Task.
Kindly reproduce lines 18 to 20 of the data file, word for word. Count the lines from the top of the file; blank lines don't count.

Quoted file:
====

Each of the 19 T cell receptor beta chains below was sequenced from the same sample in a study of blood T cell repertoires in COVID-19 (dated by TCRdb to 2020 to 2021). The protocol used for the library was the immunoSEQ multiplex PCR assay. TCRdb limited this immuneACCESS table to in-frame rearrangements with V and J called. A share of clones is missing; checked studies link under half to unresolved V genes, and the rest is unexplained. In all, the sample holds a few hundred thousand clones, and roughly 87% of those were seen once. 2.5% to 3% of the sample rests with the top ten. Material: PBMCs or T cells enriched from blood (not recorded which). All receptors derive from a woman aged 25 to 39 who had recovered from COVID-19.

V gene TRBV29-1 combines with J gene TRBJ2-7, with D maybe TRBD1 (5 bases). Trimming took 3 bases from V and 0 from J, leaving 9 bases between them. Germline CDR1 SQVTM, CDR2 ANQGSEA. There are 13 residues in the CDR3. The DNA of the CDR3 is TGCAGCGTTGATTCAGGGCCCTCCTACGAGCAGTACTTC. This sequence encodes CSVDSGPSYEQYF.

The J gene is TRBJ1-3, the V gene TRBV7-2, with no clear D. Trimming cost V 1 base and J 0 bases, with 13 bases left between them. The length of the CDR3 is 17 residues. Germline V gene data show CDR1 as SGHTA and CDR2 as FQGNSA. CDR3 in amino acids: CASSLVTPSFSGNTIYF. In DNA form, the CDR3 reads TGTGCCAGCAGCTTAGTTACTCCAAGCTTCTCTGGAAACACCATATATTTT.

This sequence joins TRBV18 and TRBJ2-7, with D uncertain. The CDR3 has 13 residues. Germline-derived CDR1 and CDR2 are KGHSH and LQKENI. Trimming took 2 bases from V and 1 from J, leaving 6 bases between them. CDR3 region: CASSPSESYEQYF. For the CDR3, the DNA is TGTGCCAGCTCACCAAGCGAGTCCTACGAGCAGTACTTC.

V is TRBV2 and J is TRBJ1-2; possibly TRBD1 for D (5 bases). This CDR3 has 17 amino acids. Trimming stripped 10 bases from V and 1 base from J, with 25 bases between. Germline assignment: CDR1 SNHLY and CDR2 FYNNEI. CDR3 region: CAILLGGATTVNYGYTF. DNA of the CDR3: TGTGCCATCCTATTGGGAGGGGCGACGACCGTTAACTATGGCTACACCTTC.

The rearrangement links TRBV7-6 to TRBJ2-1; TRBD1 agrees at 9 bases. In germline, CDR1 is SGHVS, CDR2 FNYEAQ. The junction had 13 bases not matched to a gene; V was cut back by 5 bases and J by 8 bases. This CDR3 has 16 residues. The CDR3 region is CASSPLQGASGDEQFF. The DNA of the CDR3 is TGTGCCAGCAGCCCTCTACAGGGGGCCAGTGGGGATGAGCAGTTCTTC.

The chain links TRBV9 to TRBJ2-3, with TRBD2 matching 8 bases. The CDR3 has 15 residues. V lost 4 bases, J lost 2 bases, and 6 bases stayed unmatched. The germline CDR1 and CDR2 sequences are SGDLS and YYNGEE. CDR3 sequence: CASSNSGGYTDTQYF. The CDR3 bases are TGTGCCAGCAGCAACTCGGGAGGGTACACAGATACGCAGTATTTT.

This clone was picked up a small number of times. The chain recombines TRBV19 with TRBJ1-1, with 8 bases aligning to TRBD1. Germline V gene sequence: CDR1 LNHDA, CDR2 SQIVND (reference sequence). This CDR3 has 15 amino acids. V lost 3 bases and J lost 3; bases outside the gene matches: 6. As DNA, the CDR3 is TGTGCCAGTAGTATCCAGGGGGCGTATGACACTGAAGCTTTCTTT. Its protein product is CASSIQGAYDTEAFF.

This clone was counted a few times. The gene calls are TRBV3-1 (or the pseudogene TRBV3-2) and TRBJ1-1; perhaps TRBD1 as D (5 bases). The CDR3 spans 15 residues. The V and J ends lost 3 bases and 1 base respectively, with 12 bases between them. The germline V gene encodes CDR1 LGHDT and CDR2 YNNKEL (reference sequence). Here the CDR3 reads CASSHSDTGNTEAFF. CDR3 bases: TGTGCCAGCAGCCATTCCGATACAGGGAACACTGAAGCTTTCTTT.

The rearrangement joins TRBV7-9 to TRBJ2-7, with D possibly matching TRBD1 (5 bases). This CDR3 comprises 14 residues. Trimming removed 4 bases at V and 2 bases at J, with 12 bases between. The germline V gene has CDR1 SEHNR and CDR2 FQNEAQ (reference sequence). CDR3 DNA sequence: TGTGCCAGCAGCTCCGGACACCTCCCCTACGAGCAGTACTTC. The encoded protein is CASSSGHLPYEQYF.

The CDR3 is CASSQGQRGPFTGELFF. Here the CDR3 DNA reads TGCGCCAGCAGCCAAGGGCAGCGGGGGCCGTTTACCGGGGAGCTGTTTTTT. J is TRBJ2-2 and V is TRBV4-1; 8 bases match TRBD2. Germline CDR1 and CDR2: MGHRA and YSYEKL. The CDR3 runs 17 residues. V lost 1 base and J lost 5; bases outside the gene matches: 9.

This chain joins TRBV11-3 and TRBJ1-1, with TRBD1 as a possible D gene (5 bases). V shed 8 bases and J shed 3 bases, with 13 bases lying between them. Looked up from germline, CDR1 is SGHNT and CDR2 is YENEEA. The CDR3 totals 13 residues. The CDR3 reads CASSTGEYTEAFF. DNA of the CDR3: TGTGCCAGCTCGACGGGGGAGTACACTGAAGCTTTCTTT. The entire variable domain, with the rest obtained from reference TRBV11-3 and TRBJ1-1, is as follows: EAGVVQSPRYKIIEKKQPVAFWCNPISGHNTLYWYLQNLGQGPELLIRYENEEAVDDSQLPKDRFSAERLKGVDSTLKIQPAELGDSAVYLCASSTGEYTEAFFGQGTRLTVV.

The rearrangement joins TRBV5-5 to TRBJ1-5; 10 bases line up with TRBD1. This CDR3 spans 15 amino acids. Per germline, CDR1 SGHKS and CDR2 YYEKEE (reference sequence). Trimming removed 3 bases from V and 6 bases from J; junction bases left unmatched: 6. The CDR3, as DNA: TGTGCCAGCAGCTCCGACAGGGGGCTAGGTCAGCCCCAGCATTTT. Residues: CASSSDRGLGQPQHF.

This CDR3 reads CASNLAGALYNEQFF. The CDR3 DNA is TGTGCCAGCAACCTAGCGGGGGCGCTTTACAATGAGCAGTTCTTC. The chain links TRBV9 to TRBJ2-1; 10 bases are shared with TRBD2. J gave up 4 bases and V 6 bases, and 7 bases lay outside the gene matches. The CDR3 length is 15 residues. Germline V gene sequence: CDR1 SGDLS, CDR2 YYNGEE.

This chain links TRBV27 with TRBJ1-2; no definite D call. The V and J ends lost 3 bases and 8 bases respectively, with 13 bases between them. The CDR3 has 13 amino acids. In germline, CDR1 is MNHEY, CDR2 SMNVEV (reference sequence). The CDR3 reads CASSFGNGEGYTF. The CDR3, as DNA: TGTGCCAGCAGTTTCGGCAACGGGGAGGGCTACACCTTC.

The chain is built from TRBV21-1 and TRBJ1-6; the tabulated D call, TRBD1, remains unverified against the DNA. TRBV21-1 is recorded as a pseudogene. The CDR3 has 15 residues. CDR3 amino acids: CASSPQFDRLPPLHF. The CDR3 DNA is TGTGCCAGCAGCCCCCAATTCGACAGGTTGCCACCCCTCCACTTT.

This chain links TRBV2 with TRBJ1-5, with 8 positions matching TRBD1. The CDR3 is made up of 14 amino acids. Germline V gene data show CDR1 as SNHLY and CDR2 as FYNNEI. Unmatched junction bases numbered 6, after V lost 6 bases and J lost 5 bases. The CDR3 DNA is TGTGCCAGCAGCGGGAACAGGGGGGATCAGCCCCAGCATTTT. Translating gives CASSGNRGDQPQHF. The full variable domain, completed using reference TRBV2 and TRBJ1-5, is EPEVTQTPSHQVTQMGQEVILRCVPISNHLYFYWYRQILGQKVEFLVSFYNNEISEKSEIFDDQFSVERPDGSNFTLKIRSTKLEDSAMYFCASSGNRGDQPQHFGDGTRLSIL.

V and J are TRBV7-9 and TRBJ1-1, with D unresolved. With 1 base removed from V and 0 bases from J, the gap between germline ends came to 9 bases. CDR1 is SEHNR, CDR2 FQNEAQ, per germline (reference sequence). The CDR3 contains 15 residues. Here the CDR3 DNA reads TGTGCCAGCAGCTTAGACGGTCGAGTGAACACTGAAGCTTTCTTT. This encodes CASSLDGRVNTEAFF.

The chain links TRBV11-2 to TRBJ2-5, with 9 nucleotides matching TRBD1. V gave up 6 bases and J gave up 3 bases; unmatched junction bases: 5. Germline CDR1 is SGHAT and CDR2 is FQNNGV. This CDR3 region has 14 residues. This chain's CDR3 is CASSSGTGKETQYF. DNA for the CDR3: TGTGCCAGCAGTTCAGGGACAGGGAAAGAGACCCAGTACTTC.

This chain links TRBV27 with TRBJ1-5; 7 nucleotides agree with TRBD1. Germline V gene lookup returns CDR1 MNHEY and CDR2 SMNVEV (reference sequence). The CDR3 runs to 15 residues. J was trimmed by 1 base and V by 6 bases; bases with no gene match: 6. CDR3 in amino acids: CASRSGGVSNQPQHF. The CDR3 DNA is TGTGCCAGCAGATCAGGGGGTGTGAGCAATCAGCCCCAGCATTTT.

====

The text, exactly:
V and J are TRBV7-9 and TRBJ1-1, with D unresolved. With 1 base removed from V and 0 bases from J, the gap between germline ends came to 9 bases. CDR1 is SEHNR, CDR2 FQNEAQ, per germline (reference sequence). The CDR3 contains 15 residues. Here the CDR3 DNA reads TGTGCCAGCAGCTTAGACGGTCGAGTGAACACTGAAGCTTTCTTT. This encodes CASSLDGRVNTEAFF.

The chain links TRBV11-2 to TRBJ2-5, with 9 nucleotides matching TRBD1. V gave up 6 bases and J gave up 3 bases; unmatched junction bases: 5. Germline CDR1 is SGHAT and CDR2 is FQNNGV. This CDR3 region has 14 residues. This chain's CDR3 is CASSSGTGKETQYF. DNA for the CDR3: TGTGCCAGCAGTTCAGGGACAGGGAAAGAGACCCAGTACTTC.

This chain links TRBV27 with TRBJ1-5; 7 nucleotides agree with TRBD1. Germline V gene lookup returns CDR1 MNHEY and CDR2 SMNVEV (reference sequence). The CDR3 runs to 15 residues. J was trimmed by 1 base and V by 6 bases; bases with no gene match: 6. CDR3 in amino acids: CASRSGGVSNQPQHF. The CDR3 DNA is TGTGCCAGCAGATCAGGGGGTGTGAGCAATCAGCCCCAGCATTTT.